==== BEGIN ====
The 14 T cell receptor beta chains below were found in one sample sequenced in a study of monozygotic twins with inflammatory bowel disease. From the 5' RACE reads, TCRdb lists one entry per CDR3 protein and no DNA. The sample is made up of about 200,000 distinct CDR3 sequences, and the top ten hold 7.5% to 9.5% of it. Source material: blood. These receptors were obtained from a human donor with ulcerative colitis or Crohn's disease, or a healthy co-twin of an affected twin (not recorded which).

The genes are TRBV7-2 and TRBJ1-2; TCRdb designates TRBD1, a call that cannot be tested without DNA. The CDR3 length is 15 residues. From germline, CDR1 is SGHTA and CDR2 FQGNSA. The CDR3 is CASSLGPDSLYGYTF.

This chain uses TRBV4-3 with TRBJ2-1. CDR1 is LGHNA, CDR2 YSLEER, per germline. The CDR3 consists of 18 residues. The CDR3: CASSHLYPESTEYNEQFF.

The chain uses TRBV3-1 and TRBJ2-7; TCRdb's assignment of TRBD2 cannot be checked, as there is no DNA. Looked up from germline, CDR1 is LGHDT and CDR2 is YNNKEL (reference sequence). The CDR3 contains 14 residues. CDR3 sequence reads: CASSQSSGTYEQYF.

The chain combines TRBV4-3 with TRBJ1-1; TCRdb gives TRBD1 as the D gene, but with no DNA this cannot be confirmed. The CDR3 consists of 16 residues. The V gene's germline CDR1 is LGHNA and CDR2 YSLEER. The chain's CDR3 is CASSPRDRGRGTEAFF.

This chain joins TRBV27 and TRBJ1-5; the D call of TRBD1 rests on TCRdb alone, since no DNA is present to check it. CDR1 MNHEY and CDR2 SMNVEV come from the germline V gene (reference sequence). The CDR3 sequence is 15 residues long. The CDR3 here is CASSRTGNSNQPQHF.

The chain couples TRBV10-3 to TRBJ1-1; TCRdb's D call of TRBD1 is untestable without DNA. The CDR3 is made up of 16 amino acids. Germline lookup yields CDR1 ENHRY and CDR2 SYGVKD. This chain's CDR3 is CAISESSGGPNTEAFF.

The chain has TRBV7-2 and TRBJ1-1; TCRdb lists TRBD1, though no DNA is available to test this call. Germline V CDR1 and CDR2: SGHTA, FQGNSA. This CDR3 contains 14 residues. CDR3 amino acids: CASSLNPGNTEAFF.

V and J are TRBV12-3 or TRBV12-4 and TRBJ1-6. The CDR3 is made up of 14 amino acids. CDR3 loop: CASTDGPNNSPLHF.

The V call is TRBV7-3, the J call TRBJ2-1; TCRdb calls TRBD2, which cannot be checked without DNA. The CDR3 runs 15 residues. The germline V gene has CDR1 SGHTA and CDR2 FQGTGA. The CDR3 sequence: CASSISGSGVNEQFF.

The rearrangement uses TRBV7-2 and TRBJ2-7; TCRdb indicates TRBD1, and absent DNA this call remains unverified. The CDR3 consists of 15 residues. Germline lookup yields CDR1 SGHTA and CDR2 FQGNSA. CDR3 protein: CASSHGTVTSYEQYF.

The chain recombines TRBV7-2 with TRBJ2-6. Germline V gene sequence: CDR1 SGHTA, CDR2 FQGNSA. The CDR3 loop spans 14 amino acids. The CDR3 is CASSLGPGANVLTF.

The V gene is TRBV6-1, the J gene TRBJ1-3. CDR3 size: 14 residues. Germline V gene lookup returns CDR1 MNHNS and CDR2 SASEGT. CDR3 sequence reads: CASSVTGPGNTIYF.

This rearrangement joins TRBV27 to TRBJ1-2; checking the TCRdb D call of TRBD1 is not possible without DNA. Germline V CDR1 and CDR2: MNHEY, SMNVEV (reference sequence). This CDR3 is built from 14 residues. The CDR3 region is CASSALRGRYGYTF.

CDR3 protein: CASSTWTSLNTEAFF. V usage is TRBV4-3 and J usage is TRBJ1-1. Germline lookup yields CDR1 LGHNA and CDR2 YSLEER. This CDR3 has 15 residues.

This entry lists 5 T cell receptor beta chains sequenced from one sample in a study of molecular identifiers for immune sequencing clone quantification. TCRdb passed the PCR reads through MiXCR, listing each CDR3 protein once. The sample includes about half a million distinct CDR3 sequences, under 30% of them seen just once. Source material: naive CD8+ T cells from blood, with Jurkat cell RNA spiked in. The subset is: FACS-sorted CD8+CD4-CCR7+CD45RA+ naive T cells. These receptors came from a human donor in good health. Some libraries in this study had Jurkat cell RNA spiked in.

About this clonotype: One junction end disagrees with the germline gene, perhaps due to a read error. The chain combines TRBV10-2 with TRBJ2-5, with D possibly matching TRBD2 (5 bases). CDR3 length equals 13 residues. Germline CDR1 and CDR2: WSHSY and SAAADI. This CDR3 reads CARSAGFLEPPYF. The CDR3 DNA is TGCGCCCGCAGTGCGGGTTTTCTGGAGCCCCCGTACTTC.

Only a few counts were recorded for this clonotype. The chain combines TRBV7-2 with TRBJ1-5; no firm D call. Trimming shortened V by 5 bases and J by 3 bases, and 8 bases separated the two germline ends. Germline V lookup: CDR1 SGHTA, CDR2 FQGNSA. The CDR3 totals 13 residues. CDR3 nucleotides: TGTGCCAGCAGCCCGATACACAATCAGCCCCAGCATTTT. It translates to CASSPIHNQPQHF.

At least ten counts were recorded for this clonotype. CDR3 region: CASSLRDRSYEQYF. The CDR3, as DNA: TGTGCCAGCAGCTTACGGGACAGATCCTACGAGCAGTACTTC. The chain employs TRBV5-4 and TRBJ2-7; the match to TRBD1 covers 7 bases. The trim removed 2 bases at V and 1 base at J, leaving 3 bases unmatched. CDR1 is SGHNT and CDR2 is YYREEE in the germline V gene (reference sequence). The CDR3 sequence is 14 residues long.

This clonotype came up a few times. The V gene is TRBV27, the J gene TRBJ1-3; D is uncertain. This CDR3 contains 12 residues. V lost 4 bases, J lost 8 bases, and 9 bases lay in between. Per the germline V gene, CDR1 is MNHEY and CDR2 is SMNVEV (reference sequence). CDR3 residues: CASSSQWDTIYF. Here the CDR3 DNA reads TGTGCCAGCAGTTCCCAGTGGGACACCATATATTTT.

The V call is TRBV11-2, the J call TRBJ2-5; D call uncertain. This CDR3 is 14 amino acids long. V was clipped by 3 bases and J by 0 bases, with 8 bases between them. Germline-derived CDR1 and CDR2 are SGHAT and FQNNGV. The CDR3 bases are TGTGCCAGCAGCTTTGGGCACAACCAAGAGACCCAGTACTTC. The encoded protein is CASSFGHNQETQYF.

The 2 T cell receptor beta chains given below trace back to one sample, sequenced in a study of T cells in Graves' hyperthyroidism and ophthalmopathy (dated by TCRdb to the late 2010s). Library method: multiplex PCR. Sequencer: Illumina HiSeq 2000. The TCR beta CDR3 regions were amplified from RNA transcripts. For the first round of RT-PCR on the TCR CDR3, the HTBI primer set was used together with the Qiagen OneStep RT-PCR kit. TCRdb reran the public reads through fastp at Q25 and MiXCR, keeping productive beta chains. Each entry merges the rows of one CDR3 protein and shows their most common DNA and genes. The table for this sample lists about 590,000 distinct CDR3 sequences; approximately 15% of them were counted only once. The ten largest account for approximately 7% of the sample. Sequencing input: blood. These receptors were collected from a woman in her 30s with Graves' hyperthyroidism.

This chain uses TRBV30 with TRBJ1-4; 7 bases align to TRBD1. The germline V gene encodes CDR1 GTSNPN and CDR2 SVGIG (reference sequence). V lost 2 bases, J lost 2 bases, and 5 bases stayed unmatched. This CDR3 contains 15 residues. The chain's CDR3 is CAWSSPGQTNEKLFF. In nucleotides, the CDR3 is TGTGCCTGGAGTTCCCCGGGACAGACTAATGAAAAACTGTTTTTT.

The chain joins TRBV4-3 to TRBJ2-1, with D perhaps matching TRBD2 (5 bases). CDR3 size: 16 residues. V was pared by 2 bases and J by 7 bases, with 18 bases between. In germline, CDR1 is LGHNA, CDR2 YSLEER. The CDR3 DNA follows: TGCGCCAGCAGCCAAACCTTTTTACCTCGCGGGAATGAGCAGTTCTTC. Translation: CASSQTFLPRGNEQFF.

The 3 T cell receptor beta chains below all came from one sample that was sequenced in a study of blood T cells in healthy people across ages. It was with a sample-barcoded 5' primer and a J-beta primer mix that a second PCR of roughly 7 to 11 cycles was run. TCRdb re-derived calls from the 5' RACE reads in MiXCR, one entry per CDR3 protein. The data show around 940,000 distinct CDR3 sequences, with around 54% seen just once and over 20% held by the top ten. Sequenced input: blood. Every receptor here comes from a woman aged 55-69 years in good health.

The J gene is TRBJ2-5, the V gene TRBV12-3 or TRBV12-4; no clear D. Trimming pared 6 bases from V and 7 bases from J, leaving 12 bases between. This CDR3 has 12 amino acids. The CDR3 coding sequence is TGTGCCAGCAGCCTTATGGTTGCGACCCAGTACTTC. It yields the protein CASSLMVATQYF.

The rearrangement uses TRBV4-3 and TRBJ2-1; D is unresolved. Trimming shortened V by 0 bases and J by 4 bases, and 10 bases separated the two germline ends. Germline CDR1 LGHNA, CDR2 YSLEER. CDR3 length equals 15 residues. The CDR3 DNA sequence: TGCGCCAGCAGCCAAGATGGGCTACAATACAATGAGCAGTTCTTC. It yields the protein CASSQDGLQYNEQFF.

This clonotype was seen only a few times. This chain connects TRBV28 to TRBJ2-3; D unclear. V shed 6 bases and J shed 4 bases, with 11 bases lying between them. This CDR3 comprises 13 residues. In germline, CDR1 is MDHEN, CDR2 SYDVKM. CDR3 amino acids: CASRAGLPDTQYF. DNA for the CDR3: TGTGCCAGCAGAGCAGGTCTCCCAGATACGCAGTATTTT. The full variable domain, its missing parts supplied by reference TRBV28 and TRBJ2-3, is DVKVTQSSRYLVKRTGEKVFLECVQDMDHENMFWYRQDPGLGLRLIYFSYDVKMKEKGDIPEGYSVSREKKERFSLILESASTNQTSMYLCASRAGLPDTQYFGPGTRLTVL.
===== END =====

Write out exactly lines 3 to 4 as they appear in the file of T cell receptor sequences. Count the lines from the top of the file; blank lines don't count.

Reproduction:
This chain uses TRBV4-3 with TRBJ2-1. CDR1 is LGHNA, CDR2 YSLEER, per germline. The CDR3 consists of 18 residues. The CDR3: CASSHLYPESTEYNEQFF.

The chain uses TRBV3-1 and TRBJ2-7; TCRdb's assignment of TRBD2 cannot be checked, as there is no DNA. Looked up from germline, CDR1 is LGHDT and CDR2 is YNNKEL (reference sequence). The CDR3 contains 14 residues. CDR3 sequence reads: CASSQSSGTYEQYF.